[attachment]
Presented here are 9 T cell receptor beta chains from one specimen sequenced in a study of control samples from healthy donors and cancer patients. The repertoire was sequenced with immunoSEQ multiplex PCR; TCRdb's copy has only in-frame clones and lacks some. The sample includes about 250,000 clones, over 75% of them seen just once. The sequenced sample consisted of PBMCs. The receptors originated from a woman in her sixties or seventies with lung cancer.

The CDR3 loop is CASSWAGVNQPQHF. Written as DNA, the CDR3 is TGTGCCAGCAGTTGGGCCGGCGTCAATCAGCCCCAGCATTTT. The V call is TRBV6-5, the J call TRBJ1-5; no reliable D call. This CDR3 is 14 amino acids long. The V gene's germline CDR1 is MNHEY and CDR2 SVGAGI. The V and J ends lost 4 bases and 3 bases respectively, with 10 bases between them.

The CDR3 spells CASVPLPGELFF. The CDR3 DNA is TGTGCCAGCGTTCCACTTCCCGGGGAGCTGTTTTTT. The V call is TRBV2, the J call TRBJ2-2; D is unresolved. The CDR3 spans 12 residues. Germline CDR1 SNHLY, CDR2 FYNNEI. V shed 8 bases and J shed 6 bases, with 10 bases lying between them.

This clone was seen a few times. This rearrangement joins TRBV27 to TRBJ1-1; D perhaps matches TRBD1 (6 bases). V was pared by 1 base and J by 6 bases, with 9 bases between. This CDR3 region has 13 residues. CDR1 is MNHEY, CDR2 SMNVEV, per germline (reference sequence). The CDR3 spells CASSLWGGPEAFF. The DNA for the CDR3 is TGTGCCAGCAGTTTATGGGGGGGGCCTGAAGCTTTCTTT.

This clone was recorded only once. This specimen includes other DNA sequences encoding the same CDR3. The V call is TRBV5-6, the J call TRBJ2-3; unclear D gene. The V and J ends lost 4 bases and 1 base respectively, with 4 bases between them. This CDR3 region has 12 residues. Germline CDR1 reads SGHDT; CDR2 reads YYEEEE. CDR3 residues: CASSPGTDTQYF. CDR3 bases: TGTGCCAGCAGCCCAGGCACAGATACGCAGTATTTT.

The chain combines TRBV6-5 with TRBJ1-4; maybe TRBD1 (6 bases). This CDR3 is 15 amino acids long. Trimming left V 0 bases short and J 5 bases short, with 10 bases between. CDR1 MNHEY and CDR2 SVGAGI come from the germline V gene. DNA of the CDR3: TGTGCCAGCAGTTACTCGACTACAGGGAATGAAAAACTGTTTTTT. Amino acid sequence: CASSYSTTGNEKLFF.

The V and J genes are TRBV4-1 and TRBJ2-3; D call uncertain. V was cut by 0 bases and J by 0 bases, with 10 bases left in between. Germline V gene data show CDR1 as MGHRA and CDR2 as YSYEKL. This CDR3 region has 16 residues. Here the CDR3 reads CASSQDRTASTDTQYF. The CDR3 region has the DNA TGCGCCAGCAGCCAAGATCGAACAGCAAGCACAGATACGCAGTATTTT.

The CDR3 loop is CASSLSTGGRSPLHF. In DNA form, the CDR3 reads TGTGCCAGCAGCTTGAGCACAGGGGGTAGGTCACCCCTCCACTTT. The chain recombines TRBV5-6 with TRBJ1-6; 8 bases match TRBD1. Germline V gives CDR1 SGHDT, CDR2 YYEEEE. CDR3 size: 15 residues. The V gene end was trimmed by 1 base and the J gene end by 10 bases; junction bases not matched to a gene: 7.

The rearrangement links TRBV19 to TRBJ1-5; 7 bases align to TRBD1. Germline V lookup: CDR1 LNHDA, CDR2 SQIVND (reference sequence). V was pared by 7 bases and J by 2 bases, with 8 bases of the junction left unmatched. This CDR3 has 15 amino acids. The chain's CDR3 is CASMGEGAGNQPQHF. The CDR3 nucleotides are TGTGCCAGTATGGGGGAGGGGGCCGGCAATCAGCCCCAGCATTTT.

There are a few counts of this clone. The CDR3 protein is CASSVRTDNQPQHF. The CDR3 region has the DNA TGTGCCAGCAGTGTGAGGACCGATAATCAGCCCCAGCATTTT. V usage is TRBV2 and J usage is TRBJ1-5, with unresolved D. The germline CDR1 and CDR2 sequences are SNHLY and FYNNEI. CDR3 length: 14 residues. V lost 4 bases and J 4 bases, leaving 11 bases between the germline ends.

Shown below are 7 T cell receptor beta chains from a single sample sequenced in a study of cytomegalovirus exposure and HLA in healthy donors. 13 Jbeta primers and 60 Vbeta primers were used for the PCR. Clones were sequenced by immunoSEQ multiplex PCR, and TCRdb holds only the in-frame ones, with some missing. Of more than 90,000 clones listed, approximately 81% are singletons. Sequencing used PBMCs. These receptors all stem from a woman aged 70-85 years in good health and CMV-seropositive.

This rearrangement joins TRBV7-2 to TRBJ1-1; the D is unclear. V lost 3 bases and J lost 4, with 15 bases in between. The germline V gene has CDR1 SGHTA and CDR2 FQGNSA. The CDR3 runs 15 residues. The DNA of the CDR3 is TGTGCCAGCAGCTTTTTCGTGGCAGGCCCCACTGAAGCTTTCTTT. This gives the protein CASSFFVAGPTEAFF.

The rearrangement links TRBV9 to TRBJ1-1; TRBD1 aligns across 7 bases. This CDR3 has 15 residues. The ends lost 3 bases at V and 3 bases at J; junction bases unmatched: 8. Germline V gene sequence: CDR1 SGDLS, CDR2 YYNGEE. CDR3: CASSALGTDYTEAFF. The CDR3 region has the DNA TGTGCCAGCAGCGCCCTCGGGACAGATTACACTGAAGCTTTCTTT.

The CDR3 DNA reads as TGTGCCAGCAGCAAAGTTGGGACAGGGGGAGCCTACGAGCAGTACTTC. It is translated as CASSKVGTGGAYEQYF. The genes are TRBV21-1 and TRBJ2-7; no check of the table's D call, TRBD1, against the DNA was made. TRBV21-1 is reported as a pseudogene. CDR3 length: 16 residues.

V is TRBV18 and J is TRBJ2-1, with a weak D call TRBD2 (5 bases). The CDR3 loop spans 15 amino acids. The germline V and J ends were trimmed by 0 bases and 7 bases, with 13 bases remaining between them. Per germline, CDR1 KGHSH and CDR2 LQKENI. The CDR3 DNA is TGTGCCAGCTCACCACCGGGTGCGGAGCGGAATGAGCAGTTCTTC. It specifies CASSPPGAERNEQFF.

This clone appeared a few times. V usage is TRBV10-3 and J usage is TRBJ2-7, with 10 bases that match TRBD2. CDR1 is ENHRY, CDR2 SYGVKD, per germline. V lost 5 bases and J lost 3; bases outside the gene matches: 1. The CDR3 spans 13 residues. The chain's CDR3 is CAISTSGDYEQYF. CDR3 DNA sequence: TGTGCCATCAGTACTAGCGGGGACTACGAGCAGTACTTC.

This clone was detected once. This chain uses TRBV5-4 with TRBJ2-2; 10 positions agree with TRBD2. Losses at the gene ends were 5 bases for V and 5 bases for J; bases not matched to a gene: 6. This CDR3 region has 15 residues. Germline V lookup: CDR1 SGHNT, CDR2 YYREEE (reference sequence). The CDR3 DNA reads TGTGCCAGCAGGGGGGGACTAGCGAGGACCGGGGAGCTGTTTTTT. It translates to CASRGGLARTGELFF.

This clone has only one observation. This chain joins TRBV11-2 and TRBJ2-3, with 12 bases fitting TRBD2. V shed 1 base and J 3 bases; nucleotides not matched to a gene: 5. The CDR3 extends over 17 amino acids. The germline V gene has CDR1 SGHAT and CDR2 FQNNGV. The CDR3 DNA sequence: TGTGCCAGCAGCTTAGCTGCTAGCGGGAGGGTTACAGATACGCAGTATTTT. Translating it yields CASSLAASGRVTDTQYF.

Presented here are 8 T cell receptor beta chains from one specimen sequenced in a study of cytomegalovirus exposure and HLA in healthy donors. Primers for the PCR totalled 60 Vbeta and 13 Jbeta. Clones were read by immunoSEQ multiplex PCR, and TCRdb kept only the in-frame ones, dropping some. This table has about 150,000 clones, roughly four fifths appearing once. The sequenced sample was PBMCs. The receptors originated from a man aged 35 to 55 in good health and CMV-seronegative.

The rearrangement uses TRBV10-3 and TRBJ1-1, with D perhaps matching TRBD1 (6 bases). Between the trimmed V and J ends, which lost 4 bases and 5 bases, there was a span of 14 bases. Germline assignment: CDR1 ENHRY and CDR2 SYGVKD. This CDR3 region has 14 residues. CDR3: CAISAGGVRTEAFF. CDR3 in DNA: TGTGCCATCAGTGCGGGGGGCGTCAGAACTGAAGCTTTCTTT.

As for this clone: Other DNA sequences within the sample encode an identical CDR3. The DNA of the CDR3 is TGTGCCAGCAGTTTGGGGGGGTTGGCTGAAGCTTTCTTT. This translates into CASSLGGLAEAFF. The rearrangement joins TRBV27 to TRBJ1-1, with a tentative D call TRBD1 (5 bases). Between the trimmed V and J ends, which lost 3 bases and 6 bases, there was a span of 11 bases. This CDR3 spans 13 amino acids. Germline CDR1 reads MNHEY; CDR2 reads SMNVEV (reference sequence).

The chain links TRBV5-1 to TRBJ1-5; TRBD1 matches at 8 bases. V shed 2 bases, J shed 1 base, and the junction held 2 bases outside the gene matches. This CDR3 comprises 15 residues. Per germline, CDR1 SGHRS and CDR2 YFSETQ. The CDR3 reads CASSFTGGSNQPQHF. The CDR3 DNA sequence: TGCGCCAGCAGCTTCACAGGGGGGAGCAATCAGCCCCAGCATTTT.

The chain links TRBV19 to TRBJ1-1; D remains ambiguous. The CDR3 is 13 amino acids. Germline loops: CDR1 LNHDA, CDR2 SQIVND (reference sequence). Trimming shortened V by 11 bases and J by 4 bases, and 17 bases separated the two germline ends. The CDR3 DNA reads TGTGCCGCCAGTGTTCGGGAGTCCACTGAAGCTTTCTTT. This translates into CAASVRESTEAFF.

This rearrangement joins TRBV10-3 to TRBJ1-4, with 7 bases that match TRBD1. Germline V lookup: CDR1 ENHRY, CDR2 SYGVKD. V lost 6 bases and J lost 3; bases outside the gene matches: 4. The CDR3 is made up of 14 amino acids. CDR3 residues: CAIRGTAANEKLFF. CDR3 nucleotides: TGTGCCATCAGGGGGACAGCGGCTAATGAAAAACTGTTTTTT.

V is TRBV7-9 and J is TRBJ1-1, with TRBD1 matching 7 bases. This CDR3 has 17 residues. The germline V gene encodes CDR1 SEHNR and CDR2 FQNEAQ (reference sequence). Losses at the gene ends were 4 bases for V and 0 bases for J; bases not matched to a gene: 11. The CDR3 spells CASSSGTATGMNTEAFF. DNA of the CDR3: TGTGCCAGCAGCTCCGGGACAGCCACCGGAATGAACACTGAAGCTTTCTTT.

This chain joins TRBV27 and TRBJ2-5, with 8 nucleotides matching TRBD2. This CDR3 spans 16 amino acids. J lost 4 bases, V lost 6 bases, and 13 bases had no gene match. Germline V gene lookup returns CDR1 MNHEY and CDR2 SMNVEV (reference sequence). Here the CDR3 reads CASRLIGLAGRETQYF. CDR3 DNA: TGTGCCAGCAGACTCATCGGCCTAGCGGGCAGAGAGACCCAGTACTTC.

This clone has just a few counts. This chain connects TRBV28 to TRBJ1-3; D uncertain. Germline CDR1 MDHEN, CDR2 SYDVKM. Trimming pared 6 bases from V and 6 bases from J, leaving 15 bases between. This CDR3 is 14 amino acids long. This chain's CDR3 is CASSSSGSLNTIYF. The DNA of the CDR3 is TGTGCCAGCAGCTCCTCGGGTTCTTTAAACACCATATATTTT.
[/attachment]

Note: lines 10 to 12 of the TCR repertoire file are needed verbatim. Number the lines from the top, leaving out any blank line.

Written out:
There are a few counts of this clone. The CDR3 protein is CASSVRTDNQPQHF. The CDR3 region has the DNA TGTGCCAGCAGTGTGAGGACCGATAATCAGCCCCAGCATTTT. V usage is TRBV2 and J usage is TRBJ1-5, with unresolved D. The germline CDR1 and CDR2 sequences are SNHLY and FYNNEI. CDR3 length: 14 residues. V lost 4 bases and J 4 bases, leaving 11 bases between the germline ends.

Shown below are 7 T cell receptor beta chains from a single sample sequenced in a study of cytomegalovirus exposure and HLA in healthy donors. 13 Jbeta primers and 60 Vbeta primers were used for the PCR. Clones were sequenced by immunoSEQ multiplex PCR, and TCRdb holds only the in-frame ones, with some missing. Of more than 90,000 clones listed, approximately 81% are singletons. Sequencing used PBMCs. These receptors all stem from a woman aged 70-85 years in good health and CMV-seropositive.

This rearrangement joins TRBV7-2 to TRBJ1-1; the D is unclear. V lost 3 bases and J lost 4, with 15 bases in between. The germline V gene has CDR1 SGHTA and CDR2 FQGNSA. The CDR3 runs 15 residues. The DNA of the CDR3 is TGTGCCAGCAGCTTTTTCGTGGCAGGCCCCACTGAAGCTTTCTTT. This gives the protein CASSFFVAGPTEAFF.